The team measured markers of sperm quality including sperm motility or movement. Sperm motility is an important measure of sperm function, as it shows how well the sperm cells can move towards an egg cell in order to fertilise it. The team also extracted RNA from the semen samples and they analysed the molecules present.
What were the results of the study?
At the start of the study, a third of the men had low sperm motility. This was the same as the levels in the general population.
But the researchers discovered significant changes in sperm quality during the study. They found that sperm motility increased and stabilised at a higher level than before.
On average the increase was from 52% to 61% motile sperm. The increase in motility was evident after only the first week of the study during which the men followed a healthy diet.
Furthermore the men who had the lowest sperm motility levels had the most drastic increase in their values overall. It was also clear that their rate of improvement in sperm motility was highest during the first week of the study when they ate healthily.
The total number of sperm varied among the men, and it did not change significantly during the study.
The team also found that the small RNA fragments, tsRNA, also changed. The specific mitochondrial and nuclear tsRNA in human sperm were up-regulated and there were sugar related changes in other RNA molecules.
What do the results mean?
The change in sperm motility values was clearly rapid, within one to two weeks. However the team are not sure whether the increase in sperm motility is due to the sugary diet followed in the second week, or the lasting effects of the healthy diet in the first week.
The changes are more likely to be due to the healthy diet because sperm motility improved drastically within the first week of the study.
The study also shows that sperm cells are very responsive to changes in their environment. This could unlock new ways to analyse and improve male fertility in the future.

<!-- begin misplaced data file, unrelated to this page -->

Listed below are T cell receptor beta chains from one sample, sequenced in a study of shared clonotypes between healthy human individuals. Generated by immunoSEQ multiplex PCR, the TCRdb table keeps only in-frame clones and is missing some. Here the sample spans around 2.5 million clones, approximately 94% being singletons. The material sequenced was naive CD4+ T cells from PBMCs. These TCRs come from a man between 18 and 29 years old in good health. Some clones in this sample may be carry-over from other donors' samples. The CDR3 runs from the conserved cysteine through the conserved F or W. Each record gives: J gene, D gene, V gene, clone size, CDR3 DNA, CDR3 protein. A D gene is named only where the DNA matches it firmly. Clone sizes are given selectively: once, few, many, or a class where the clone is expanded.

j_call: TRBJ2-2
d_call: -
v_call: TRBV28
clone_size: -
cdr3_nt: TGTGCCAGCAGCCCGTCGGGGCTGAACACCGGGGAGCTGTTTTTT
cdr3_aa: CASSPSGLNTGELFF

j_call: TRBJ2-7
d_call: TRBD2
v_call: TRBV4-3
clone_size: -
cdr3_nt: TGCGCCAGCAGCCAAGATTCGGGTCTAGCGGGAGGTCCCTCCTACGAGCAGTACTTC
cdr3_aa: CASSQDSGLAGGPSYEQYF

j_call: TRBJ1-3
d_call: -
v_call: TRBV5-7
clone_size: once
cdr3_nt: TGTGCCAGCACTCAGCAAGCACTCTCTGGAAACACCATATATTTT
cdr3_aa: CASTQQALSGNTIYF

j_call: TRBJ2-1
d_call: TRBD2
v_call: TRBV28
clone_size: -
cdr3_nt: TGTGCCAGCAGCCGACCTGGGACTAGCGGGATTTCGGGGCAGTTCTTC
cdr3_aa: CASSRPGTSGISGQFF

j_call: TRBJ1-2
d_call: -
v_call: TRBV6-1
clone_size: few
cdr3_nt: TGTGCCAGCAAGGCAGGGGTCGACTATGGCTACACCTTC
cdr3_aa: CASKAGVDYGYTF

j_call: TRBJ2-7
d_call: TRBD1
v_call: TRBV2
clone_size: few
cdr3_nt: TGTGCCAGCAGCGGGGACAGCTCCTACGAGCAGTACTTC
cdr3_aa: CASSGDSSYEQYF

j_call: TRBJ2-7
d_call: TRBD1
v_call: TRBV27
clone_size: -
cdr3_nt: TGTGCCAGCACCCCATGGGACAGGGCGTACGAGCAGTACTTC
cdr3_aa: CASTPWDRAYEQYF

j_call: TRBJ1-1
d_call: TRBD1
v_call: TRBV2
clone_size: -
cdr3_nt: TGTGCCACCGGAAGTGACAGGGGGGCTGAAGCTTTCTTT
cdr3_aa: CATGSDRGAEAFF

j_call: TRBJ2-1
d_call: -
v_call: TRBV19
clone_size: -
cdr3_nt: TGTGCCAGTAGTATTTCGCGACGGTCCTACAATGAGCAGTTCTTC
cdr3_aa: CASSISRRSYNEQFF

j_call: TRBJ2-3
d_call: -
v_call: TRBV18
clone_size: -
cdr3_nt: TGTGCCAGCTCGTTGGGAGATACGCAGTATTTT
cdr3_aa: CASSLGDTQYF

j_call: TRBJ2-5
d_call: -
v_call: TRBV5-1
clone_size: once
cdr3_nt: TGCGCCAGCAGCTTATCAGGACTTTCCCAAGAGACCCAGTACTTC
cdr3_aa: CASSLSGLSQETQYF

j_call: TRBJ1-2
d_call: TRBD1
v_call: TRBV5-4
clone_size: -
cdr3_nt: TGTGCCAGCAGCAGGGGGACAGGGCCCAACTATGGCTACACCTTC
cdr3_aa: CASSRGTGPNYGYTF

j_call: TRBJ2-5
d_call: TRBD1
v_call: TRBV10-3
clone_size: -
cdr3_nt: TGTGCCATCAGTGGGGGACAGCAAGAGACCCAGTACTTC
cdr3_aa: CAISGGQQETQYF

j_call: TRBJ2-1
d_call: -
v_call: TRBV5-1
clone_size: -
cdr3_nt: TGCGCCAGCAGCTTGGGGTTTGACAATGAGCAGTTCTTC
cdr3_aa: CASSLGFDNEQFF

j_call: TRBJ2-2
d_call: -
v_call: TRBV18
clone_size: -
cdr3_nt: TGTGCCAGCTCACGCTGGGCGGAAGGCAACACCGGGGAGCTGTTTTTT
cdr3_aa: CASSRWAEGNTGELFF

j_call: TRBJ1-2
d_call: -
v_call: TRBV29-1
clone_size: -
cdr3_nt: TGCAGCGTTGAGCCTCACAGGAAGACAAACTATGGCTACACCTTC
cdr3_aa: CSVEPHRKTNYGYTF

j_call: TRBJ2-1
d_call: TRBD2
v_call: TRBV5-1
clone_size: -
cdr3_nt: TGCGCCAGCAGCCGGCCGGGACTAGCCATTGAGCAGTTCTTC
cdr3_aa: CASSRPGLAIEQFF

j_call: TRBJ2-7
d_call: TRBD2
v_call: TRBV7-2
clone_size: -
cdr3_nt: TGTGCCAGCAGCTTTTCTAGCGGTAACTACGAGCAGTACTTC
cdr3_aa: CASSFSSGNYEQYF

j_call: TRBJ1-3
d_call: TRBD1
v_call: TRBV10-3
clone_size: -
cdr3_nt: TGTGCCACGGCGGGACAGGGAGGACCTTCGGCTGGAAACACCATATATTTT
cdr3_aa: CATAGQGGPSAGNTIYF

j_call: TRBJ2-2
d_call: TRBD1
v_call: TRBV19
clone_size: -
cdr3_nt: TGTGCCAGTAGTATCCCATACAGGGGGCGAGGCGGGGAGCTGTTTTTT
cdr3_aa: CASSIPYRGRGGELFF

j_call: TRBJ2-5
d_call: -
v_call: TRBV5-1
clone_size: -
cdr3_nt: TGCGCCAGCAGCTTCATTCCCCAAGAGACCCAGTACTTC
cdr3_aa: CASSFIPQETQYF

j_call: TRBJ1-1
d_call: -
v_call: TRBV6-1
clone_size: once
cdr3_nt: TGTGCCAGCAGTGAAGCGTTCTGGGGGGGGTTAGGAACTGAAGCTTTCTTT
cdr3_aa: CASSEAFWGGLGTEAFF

The team included only fifteen men in the study, which is a small population size. It is difficult to be certain that these effects would be the same in a larger population of people.
Additionally this study analysed diets which drastically changed within a week from being healthy to containing high amounts of sugar. This would rarely happen in reality and it is unclear whether sperm motility would still change in men whose diets change over a longer period of time.
The study shows interesting potential in the ability of sperm cells to adapt to external factors such as diet. However more robust studies are needed to examine this link with larger populations and different dietary changes.
This study shows that sperm cells are even more fascinating than we knew, with their ability to adapt rapidly to changes in the body in the form of epigenetic phenomena. In the future, this research may pave the way to identifying new ways to analyse the quality of sperm cells using fragments of RNA such as tsRNA.
It is incredibly important to have a healthy lifestyle to maximise health and fertility. This study shows that even if your sperm parameters such as sperm motility are too low, your sperm cells could bounce back to health in a matter of weeks if you improve your diet.
But to fully see the results of a balanced diet and healthy lifestyle, it will take three months. This is how long it takes for sperm cells to mature in the body.
- 1Nätt D, Kugelberg U, Casas E, Nedstrand E, Zalavary S, Henriksson P, Nijm C, Jäderquist J, Sandborg J, Flinke E, Ramesh R, Örkenby L, Appelkvist F, Lingg T, Guzzi N, Bellodi C, Löf M, Vavouri T, Öst A. Human sperm displays rapid responses to diet. PLOS Biology. 2019
- 2Öst A, Lempradl A, Casas E, Weigert M, Tiko T, Deniz M, Pantano L, Boenisch U, Itskov PM, Stoeckius M, Ruf M, Rajewsky N, Reuter G, Iovino N, Ribeiro C, Alenius M, Heyne S, Vavouri T, Pospisilik JA. Paternal diet defines offspring chromatin state and intergenerational obesity. Cell. 2014. 159(6): 1352-1364